I had to fill in an application form which I had to buy for 5 som, for the rest I used passport copy and photo that I wanted to use for the Kazakh visa. I also had to write an application, telling the reasons for my inquiry. Sitting at the table with at least ten other people who were writing their application on scratch paper, lending each other pens, I got a glimpse at their nationality. Most of them were Uzbek, I saw one Russian woman and some passports that I could not identify. When I was done, the lady sent me upstairs to an office, which took me a while to find. Plain door. No secretary, no lights to signal that you can go in. The lady in the neighbouring office just shrugged when I asked her. So just enter – and be send out immediately. “One second”.

I waited with a Russian girl outside the office for 45 minutes until a man came out. When I got ready to enter he said: “Not yet”. Another 20 minutes later a whole bunch of older Kyrgyz men left the office, laughing and chatting. Nice!
The man in the office was very friendly, asked me three times why the hell I would do research about Kyrgyzstan, and copied my credit card which left me with quite a bad feeling. He copied all my documents and made me write more stuff on them, most of which I did not understand. When I thought we were done with smalltalk and paperwork, he made me call a friend because apparently I needed someone to guarantee for me. That I would not overstay my visa (haha) etc. Luckily my friend could make it and came very quickly from his work to the OVIR. We spent another 20 minutes chitchatting and copying a load of documents before he finally signed everything. “This will take 15 days for the commission to review it. They will either accept it, or deny, in which case you have to leave the country”. I almost collapsed. I could not wait 15 days and then be denied because I would not be able to leave the country anymore!

“Oh, in this case you will be deported and cannot enter the country for some time”,

said the old Kyrgyz man and laughed loudly. When he saw my worried face, he added: “Don’t worry. We like Germans. You’ll be fine”. He promised me to do his best and make the commission review it by Monday. That would already be too late but maybe I could then in the case of denial leave the country without too much trouble…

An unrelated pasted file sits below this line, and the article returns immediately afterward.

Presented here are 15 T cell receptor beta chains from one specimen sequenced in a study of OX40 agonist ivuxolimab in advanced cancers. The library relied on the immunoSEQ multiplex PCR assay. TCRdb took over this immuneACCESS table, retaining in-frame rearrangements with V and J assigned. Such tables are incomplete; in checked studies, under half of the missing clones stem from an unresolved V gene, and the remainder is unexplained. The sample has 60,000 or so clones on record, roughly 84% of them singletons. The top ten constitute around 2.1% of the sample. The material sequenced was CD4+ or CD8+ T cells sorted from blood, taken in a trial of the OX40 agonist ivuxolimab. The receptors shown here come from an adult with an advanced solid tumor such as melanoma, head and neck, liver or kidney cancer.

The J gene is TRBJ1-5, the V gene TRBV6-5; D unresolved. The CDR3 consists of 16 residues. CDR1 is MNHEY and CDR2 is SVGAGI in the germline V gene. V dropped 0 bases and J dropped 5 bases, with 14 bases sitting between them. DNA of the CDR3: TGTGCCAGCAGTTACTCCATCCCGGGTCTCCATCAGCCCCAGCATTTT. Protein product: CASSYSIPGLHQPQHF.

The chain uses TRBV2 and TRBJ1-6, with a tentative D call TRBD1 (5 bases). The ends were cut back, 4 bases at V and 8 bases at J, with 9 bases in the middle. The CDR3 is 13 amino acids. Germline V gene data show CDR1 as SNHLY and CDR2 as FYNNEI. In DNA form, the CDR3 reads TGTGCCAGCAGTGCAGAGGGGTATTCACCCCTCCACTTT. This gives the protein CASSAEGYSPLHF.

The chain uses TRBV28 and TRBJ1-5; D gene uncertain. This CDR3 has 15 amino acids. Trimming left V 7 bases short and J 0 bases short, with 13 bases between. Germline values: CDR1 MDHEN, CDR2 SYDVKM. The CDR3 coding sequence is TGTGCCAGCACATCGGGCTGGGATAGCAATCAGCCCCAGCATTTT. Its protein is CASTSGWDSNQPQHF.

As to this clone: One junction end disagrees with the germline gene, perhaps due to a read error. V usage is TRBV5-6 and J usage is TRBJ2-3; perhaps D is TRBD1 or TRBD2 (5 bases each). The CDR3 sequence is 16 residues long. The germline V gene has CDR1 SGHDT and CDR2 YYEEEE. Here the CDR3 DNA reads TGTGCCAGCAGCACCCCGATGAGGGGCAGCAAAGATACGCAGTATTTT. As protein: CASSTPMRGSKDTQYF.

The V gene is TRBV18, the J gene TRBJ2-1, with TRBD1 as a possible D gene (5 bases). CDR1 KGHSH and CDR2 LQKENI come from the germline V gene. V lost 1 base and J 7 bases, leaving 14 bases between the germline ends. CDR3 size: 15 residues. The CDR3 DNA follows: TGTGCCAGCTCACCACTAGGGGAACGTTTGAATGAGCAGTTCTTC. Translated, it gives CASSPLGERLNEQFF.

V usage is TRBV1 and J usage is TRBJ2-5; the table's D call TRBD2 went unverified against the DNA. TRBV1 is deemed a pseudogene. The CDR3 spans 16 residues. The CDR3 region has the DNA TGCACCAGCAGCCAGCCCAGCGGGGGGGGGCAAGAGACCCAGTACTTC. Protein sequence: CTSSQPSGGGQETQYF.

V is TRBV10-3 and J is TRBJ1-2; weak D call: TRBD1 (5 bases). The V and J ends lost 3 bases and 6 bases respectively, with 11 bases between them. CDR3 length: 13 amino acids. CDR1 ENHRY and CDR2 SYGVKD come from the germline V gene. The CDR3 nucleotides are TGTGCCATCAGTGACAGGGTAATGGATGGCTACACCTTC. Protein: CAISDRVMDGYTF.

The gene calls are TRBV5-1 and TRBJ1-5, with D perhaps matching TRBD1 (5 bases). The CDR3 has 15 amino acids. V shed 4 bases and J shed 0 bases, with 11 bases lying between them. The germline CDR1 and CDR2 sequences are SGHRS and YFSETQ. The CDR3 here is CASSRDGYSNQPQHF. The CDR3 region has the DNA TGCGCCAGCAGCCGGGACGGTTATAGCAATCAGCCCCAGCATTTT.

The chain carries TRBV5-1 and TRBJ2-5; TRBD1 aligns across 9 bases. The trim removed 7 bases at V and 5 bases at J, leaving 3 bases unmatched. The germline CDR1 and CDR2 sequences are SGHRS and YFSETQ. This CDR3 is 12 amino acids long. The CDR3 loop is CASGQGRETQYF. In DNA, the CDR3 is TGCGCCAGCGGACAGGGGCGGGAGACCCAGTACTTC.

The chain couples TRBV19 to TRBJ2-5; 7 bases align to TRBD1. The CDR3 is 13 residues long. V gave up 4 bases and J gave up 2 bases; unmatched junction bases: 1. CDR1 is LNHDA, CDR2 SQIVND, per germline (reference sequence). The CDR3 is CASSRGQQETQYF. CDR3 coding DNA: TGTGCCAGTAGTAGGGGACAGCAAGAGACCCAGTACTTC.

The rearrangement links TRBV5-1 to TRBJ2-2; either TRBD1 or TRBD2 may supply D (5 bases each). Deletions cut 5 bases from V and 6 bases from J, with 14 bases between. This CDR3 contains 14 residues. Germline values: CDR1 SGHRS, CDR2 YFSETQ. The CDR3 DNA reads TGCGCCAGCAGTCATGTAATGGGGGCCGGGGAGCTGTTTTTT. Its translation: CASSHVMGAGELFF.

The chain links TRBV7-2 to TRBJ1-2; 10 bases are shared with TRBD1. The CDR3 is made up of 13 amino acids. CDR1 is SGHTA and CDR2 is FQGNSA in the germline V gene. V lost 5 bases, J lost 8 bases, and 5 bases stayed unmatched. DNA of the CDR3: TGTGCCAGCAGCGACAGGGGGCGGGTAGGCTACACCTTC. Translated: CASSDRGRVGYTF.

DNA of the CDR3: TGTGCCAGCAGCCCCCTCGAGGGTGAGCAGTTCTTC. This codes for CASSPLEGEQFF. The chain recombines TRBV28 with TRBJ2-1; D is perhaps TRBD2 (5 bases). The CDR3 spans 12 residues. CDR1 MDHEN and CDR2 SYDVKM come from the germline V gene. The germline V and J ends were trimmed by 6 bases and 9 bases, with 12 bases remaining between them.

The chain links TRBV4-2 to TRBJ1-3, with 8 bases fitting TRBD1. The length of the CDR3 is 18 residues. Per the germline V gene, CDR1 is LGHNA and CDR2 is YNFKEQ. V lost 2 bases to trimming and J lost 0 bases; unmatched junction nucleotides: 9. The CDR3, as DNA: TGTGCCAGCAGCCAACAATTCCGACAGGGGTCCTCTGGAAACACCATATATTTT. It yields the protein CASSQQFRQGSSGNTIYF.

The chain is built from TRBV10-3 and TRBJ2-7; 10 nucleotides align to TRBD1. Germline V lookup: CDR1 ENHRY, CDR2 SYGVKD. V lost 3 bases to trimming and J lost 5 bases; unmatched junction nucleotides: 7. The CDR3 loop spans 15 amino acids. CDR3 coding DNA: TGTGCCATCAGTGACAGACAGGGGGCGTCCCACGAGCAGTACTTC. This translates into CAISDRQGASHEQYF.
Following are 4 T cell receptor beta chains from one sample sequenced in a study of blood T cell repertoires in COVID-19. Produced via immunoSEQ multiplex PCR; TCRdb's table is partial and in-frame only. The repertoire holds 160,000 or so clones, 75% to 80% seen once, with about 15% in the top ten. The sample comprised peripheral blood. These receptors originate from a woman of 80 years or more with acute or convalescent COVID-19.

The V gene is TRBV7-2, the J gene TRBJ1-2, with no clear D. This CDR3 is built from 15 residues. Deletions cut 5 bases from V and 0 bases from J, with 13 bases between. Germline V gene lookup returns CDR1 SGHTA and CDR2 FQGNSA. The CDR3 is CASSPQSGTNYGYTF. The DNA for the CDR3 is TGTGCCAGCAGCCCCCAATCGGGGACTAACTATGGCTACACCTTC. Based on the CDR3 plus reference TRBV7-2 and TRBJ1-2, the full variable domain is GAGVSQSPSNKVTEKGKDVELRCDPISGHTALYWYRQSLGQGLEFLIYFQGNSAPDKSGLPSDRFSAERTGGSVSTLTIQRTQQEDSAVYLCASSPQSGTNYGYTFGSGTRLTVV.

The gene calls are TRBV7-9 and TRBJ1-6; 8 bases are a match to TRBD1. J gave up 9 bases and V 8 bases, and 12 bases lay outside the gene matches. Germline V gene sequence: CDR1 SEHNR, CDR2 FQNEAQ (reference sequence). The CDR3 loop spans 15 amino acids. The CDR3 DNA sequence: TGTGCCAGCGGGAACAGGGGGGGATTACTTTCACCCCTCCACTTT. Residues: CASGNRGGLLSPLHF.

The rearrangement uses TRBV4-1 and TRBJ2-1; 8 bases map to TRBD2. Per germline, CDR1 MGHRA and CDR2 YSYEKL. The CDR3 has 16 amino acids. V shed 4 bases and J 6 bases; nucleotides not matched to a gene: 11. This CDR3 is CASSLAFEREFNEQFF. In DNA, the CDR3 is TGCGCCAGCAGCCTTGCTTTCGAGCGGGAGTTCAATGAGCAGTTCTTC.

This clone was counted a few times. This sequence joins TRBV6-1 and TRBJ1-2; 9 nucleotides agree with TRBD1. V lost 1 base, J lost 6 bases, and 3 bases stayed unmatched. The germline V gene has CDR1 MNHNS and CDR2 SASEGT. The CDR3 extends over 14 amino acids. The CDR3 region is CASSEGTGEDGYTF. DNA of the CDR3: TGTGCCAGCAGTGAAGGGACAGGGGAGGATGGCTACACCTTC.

Nothing to do but wait and hope.

On Monday I went to the OVIR around 10am. Passport in my hand. “Nationality?” – “German” – “Surname” – “….” – “Not here, next!”
– “When will it be here? I was promised it would be here by today”
– “It is not! Come back tomorrow”
– “But…”
– “Next!”
Again Kyrgyz Concept. Again Confusion: while the guy at OVIR had told me the penalty would be 1000 per day, which, if the commission would stick to their 15 days limit would cost me more than the 250$ I had wanted to spare, Kyrgyz Concept insisted that it was only 1000 overall. They also promised for additional 1000 they would go with me to the militsia and facilitate the penalty process. I agreed to come back in two weeks when the visa would be ready but was worried that OVIR would be right and I would end up paying a lot more than I had (planned). Contradicting information. I decided to go with all my options. I had received my election documents for the election of European Parliament and had to bring them back to the embassy so that they would arrive on time until May 25 (yes everyone, don’t forget to vote :)). I asked at the German embassy:
– “Sorry, this is between you and the Kyrgyz Foreign Ministry”

I felt very insecure about the contradicting information I got from all sides. I asked different people, who had paid different fines. A friend of mine who applied at the same time like me was told that his guaranteeing friend had to be from Bishkek, while mine was originally from the region Talas. Different people had to pay different fees in different locations, and official travel agents of friends could not find out about the penalty regulations – if there were any!

Lost in the labyrinth by seryikotik 1970.

Lost in the labyrinth by seryikotik 1970.

Tuesday, May 13, 2014 – 10.00 am:

I enter the building for the fifth time in two weeks. I know now where to head. I carry my passport in my hand, passing  by the queue of people sitting at the table and filling out documents. The woman in line before me is almost crying. Now it is my turn. I will try to find clear answers. I know I won’t get them from the one-month-permit-woman but she is my starting point into a lot of trouble. I hand over my passport – and wait for the trouble to start.
In that moment, she pulls out of a pile of documents one that has my picture on it. “Give me your passport and come back at 5pm”. I am stunned. It worked. The commission accepted my application. At 5pm I approach the counter for the last time and the grumpy lady hands over the passport with the visa.
This brownish-yellow paper had never looked so beautiful to me!

Lessons learned: Post-soviet bureaucracy, like I experienced it, is a pain in the ass. In the end everything worked out like planned, so I cannot really complain. People were not more unfriendly like in other bureaucratic institutions anywhere else. And contrary to the common prejudice I did not have to bribe anyone to get what I wanted. The problem was more, that I was constantly worried because there was no way to find a regulated procedure and reliable information. Because of that, it seemed very arbitrary. But there are two sides to everything. This unpredictability might sometimes work against you and sometimes for you. In the end, I didn’t have to pay a single som for штраф.
This detail of me overstaying my 60 days just must have gotten lost between some papers, in piles, in files, on desks, or in drawers – somewhere in the absurdities of a bureaucratic system.